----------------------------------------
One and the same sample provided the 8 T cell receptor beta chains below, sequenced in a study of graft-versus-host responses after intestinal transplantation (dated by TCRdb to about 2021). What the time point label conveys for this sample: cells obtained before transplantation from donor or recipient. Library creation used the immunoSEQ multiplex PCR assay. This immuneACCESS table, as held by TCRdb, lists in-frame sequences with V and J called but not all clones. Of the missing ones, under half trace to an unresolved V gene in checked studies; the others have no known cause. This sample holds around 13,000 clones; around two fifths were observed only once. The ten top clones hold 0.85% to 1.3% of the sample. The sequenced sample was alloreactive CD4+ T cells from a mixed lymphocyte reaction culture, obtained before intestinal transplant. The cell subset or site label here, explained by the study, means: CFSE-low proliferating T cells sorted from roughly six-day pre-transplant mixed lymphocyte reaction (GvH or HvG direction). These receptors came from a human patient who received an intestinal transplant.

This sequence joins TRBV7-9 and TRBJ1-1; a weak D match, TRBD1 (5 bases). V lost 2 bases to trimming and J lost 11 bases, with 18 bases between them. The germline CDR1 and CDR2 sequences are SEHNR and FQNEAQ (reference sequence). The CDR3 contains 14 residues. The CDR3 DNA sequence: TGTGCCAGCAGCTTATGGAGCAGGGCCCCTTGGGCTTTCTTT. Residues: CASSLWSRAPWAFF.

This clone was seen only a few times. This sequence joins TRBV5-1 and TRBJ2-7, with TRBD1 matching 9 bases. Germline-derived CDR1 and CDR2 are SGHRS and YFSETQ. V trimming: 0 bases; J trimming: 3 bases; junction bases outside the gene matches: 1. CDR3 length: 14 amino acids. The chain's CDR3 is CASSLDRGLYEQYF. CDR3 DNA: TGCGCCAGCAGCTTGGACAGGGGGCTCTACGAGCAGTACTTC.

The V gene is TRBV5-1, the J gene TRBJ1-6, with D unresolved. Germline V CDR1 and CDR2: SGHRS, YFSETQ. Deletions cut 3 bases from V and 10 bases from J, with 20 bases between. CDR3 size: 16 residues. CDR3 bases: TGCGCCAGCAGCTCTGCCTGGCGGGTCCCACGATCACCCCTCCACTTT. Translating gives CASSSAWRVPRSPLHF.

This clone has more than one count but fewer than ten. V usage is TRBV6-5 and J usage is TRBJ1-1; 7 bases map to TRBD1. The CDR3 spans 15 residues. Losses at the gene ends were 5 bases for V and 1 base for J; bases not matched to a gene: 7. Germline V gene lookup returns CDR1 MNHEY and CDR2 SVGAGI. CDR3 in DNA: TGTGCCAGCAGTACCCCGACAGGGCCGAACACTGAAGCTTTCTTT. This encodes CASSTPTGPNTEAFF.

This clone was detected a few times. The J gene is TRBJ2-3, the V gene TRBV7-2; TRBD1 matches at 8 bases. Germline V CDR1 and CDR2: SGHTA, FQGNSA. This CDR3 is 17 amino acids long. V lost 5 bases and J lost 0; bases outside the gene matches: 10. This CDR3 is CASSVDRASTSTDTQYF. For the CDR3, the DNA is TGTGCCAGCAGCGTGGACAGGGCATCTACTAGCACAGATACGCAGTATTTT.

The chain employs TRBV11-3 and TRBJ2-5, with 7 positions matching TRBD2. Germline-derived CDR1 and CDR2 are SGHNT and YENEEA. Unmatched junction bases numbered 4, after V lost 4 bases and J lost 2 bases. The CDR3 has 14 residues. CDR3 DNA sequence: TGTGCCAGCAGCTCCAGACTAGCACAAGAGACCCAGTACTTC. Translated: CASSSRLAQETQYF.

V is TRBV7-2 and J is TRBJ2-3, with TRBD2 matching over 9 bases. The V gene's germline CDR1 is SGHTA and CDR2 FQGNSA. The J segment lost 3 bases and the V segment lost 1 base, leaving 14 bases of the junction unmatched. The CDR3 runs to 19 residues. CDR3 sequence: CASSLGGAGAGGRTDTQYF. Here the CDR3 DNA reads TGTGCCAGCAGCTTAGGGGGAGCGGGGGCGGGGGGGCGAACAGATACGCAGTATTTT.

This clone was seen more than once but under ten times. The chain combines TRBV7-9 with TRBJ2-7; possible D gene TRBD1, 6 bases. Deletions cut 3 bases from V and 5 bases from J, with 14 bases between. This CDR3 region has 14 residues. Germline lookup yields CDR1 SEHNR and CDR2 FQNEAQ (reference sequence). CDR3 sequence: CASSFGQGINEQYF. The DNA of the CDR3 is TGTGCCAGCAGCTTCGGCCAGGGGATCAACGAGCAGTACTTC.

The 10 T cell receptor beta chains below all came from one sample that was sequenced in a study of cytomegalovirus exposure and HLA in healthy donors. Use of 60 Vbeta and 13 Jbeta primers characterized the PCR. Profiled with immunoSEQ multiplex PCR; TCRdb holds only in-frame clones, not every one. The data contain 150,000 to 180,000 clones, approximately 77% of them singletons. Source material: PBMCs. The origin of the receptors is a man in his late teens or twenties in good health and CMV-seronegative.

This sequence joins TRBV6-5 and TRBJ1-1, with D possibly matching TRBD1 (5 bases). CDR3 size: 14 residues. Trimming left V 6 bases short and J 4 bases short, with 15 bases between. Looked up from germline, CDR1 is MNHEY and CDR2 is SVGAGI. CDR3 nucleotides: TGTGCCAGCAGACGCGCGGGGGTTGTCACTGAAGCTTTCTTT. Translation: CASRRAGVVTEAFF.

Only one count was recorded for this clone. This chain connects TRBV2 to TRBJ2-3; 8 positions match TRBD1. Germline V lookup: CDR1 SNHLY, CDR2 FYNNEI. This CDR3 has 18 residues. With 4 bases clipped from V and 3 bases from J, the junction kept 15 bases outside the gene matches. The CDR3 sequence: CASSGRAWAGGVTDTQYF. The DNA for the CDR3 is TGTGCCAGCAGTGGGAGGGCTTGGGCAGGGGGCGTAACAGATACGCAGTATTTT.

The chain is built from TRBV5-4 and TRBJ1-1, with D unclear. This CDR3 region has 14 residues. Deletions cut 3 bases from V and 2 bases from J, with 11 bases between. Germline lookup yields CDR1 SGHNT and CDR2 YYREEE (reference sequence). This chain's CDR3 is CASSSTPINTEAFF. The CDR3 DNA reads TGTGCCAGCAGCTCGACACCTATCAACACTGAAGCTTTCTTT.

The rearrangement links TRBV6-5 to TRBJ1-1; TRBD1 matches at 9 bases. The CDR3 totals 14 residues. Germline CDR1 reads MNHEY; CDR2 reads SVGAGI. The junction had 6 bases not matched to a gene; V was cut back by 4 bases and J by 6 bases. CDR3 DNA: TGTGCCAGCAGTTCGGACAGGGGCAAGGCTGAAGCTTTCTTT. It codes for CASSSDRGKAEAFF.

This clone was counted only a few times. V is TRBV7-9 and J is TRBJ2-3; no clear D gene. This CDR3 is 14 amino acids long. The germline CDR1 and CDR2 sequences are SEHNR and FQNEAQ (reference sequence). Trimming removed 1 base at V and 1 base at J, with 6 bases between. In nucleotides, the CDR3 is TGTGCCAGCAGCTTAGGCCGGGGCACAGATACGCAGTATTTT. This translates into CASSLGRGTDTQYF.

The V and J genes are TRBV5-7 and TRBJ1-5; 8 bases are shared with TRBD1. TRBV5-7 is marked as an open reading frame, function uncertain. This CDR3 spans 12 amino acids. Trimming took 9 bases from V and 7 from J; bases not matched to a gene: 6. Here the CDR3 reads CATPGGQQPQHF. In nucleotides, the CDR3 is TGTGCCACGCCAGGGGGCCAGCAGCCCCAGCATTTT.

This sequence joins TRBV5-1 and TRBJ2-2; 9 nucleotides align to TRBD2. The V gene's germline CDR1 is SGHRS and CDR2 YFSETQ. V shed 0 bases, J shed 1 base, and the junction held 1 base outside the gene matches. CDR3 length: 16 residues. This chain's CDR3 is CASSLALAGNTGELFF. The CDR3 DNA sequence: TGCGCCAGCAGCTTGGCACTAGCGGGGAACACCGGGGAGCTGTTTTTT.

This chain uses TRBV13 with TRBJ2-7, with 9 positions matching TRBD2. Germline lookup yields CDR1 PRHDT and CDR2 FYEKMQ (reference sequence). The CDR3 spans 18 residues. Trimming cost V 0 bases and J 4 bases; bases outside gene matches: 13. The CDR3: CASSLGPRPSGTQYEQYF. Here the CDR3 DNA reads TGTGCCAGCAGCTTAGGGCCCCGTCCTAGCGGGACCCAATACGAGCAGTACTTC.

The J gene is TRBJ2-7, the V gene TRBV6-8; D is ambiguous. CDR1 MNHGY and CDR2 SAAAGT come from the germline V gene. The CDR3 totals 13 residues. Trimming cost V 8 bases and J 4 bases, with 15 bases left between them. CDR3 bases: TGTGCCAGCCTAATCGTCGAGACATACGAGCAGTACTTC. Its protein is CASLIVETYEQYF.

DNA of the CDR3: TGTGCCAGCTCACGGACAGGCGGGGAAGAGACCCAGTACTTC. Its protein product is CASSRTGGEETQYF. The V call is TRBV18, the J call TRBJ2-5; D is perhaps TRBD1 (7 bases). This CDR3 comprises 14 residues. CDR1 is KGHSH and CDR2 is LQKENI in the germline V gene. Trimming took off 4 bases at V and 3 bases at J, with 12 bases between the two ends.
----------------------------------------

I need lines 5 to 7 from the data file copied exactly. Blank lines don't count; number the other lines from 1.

This clone has more than one count but fewer than ten. V usage is TRBV6-5 and J usage is TRBJ1-1; 7 bases map to TRBD1. The CDR3 spans 15 residues. Losses at the gene ends were 5 bases for V and 1 base for J; bases not matched to a gene: 7. Germline V gene lookup returns CDR1 MNHEY and CDR2 SVGAGI. CDR3 in DNA: TGTGCCAGCAGTACCCCGACAGGGCCGAACACTGAAGCTTTCTTT. This encodes CASSTPTGPNTEAFF.

This clone was detected a few times. The J gene is TRBJ2-3, the V gene TRBV7-2; TRBD1 matches at 8 bases. Germline V CDR1 and CDR2: SGHTA, FQGNSA. This CDR3 is 17 amino acids long. V lost 5 bases and J lost 0; bases outside the gene matches: 10. This CDR3 is CASSVDRASTSTDTQYF. For the CDR3, the DNA is TGTGCCAGCAGCGTGGACAGGGCATCTACTAGCACAGATACGCAGTATTTT.

The chain employs TRBV11-3 and TRBJ2-5, with 7 positions matching TRBD2. Germline-derived CDR1 and CDR2 are SGHNT and YENEEA. Unmatched junction bases numbered 4, after V lost 4 bases and J lost 2 bases. The CDR3 has 14 residues. CDR3 DNA sequence: TGTGCCAGCAGCTCCAGACTAGCACAAGAGACCCAGTACTTC. Translated: CASSSRLAQETQYF.